The New York Times, 6/8/15.
For years, the California Public Employees’ Retirement System, the country’s biggest state pension fund, paid Wall Street billions of dollars to help finance the retirement plans of teachers, firefighters, police and other state employees.
Now Calpers, which has just more than $300 billion of assets under management, plans to cut back drastically on those fees by severing its ties with half of the external investment managers of its funds, according to Ted Eliopoulos, the chief investment officer.
The decision is expected to send ripples through the investment management industry, giving some Wall Street firms a bigger piece of Calpers’s assets to invest while other firms — including some private equity, real estate and global equity funds — could be cut from the portfolio as soon as next month.
Calpers, which decided last year to liquidate $4 billion in hedge fund investments, has moved in recent years to simplify a portfolio that has become complex and expensive as it faces more difficult times ahead. This year, the fund will begin to make more payments to retirees than it receives from its investments. And by 2030, it could be left with a $10 billion shortfall between payments and the total amount of contributions from active workers and income from investments, Calpers said in a presentation in May.
“Calpers is taking the next step in what we see as a multiyear effort to reduce risk, cost and complexity so that we can deliver the investment returns that are necessary to meet our obligations,” Mr. Eliopoulos said in a call with reporters.
Eliminating some external managers will help Calpers shore up its investments by reducing fees. Last year, it paid $1.6 billion in management fees, $400 million of which was a one-time payment for its real estate managers, a Calpers spokesman said.
Other pension funds that are struggling to meet promised benefits to government workers have begun to focus on fees, too. Despite a bull market for the last several years, many state and municipal pension funds have not received large enough returns on their investments and are now faced with having too few assets to cover future costs.
“The biggest problems facing pension funds are twofold,” said David Crane, a lecturer in public policy at Stanford University and a former special adviser to Gov. Arnold Schwarzenegger. “One is earning enough to make up for their failure to earn what they said they would earn in the past, and two is making enough in this environment to pay for new promises.”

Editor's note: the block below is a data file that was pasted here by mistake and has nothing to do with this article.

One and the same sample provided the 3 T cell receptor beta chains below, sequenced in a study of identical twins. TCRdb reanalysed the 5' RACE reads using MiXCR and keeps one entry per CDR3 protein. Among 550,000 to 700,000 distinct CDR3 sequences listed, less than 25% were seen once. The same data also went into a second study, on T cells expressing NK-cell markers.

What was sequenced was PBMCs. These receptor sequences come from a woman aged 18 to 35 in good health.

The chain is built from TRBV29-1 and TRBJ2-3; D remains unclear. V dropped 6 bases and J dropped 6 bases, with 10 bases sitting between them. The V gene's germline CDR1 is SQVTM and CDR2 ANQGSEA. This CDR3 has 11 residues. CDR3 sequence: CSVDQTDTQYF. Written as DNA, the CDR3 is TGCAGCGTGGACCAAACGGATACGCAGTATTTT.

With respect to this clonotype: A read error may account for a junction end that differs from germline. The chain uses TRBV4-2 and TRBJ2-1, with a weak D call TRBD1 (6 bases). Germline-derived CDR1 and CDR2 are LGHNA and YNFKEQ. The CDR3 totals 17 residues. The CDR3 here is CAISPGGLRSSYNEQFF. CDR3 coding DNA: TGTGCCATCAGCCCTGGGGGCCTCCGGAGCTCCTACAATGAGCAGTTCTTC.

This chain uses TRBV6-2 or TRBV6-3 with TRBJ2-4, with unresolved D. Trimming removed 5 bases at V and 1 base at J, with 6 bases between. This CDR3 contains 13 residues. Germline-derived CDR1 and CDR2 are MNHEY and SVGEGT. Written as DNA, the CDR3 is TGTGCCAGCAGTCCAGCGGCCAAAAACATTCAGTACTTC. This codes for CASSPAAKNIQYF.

For pension plans across the country, the issue has become political as well as financial as taxpayers are increasingly being asked to pay for public pension shortfalls. “The more that is being paid to the asset managers, the less is available for public services,” Mr. Crane said.
In Pennsylvania, where the state is looking at a $50 billion hole in its pension fund, Gov. Tom Wolf recently called for a new approach to investing the state pension funds and urged the state to question how it had ended up with billions of dollars of debt.
“For example, why are we paying Wall Street managers hundreds of millions of dollars to manage our pension fund?” Mr. Wolf said at a budget address in March.
In New York City, Comptroller Scott M. Stringer has voiced similar concerns. The city’s five pension funds have paid more than $2 billion in fees over the last decade, outpacing the returns those funds made during the same period, according to a study commissioned this year.
“We need to demand more value from Wall Street when they invest the hard-earned pension dollars of our workers, because right now money managers are being paid exorbitant fees even when they fail to meet baseline targets,” Mr. Stringer said in a statement in April.
Calpers is a leader and example within the $3.8 trillion public pension community in the United States because of its size and its early adoption of sophisticated investment strategies. The fund oversees the retirement funds of more than 1.6 million public employees, including teachers, police officers and firefighters.
Since the financial crisis, when the value of their assets was decimated by losses, pension funds have moved more aggressively into private equity and hedge fund strategies, lured by the promise of high returns even in years when the broader market is down. But returns after the fees — which typically follow a “2 and 20” model in which investors pay an annual management fee of 2 percent of assets under management and 20 percent of returns — have been disappointing in more recent years.
The Securities and Exchange Commission has increased its scrutiny of private equity firms and how they value their assets and charge fees. The agency has found fault with more than half of the firms it has examined, raising questions about violations of law.
Calpers will inform its investment board this month about its plans to reduce the number of external managers to 100 from 212. As part of the move, Calpers will reduce the number of private equity firms to 30 from 98, giving the remaining managers $30 billion to manage. Calpers invests in some of the biggest and best known private equity firms in the world, including Blackstone, TPG, Carlyle and Kohlberg Kravis Roberts.
In addition, just 15 of the current 51 real estate managers will continue to invest the fund’s $26 billion real estate portfolio. And Calpers will eliminate 24 managers from its general equities portfolio, leaving 20 firms to invest $24 billion.
The Wall Street Journal first reported the news about Calpers’s decision.
Donald Boyd, a senior fellow at the Rockefeller Institute of Government, called the move to reduce fees wise. “It is an example of the squeeze they face to try to meet what in many cases might be unreasonable return expectations,” Mr. Boyd said.
“A little bit of fee reduction will certainly help,” he added. “But it is not enough.”